Under Corp. Code 8330(b) and 8333, a member of a nonprofit mutual benefit corporation has the right to inspect the corporation’s membership list and financial records.  However, the member may do so only for purposes related to his interest as a member of the corporation.  The corporation may refuse access to its records on the ground that the member seeks them for an improper purpose unrelated to his interest as a member of the corporation.   If a single member demands access to the corporate records on his own, he bears the burden of seeking a court order compelling production if the corporation has refused his request.  However, if 5% or more of the members jointly request inspection, the burden is on the corporation to seek a court order barring inspection, and the corporation must file that suit within 10 business days of the request.  Here, substantial evidence supported the trial court’s finding that Parker sought the corporate records for an improper purpose.  Since he requested the records as a solo member of the corporation, the corporation was not required to seek a court order barring him from accessing them; rather the burden of seeking court relief lay on Parker.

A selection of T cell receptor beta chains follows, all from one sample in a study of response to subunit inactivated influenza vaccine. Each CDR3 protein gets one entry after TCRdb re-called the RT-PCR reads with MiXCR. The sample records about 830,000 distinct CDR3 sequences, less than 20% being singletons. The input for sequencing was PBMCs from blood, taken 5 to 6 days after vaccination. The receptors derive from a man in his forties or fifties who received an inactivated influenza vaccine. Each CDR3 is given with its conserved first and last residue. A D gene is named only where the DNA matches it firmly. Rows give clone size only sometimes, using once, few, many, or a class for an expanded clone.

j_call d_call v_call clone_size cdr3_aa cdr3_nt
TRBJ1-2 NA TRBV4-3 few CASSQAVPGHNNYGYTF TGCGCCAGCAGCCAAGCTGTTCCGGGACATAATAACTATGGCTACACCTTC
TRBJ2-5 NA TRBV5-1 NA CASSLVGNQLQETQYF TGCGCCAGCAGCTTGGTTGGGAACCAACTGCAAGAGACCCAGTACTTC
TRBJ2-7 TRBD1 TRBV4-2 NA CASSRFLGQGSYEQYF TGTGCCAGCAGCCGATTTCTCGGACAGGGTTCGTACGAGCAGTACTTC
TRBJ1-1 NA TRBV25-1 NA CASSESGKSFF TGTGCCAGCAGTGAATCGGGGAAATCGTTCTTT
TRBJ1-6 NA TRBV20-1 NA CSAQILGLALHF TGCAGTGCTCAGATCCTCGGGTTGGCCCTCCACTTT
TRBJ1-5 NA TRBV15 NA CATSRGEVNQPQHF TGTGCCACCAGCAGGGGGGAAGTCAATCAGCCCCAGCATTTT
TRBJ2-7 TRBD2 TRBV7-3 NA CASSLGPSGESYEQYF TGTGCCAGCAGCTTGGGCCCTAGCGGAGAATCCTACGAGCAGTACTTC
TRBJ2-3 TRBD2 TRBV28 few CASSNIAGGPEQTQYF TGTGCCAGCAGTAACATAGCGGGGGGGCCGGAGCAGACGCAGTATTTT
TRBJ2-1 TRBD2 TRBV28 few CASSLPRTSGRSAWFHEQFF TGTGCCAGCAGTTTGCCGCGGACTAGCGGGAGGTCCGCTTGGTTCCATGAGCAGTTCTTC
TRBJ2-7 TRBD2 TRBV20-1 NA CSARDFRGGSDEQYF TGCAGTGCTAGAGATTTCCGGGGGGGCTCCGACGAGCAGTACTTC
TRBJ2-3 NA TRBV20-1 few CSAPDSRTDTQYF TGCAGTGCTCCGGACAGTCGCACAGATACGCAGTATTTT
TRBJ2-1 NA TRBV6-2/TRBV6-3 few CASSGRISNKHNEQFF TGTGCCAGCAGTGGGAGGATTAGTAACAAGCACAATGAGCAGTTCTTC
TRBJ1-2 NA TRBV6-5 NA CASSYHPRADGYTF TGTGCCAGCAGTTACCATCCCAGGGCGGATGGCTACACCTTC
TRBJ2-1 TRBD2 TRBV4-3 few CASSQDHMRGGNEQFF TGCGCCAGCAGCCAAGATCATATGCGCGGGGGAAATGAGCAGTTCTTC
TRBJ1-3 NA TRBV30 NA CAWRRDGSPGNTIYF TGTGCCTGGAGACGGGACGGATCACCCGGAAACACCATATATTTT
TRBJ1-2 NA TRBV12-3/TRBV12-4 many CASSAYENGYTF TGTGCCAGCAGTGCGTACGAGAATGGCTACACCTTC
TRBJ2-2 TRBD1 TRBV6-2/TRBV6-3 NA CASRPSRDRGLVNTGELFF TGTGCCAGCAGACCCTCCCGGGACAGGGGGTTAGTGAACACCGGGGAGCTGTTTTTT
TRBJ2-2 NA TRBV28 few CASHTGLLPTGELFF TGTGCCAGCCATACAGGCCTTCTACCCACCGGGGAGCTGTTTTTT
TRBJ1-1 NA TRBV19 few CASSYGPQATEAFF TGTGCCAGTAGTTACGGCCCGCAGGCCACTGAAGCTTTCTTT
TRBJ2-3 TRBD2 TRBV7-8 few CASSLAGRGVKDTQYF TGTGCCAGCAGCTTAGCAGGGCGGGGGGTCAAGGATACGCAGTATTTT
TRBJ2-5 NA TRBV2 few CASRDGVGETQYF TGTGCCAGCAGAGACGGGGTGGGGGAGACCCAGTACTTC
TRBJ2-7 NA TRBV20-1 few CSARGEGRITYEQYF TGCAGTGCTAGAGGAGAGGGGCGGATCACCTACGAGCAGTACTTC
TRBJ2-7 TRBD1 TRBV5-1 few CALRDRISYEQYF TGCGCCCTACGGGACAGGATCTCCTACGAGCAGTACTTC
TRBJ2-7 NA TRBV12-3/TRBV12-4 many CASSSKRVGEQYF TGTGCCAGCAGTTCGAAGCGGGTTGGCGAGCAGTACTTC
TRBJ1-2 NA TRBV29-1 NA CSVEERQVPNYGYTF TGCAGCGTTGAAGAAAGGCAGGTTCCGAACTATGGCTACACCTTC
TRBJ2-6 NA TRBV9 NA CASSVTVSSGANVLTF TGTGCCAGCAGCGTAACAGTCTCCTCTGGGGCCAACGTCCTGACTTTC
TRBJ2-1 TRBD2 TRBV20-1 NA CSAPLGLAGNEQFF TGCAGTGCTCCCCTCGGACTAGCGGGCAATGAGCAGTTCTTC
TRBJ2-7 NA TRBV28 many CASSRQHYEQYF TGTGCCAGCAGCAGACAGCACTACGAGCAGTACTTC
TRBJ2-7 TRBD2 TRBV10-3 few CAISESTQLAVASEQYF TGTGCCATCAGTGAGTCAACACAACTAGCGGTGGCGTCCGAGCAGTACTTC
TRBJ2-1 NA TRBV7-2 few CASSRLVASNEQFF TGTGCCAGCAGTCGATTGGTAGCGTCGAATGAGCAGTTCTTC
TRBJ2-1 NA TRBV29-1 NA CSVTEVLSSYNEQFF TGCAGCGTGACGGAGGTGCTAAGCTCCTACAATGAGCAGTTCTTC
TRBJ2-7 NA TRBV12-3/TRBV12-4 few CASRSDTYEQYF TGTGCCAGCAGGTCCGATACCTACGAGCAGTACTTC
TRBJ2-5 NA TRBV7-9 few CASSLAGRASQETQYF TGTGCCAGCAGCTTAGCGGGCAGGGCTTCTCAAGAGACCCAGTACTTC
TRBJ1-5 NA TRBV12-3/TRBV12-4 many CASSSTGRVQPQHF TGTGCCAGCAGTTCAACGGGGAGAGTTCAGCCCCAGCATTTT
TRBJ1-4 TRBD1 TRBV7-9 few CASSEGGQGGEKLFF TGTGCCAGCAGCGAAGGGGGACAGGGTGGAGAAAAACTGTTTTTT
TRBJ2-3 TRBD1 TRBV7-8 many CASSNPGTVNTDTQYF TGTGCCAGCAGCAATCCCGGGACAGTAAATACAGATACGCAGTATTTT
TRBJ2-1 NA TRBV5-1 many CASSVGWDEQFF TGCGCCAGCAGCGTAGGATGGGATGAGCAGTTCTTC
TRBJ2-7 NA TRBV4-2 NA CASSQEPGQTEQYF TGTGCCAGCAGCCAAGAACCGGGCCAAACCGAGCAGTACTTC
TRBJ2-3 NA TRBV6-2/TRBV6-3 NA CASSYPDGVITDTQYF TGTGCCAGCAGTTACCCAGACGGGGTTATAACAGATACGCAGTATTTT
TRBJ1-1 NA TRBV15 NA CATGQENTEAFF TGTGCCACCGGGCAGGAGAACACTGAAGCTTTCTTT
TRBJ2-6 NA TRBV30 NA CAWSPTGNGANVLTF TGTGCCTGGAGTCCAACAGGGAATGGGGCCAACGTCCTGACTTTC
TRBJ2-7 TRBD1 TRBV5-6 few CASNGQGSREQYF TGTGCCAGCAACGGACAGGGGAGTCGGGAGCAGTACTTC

California Court of Appeal, Second District, Division 8 (Sortino, J., sitting by assignment); March 24, 2017; 2017 WL 1101407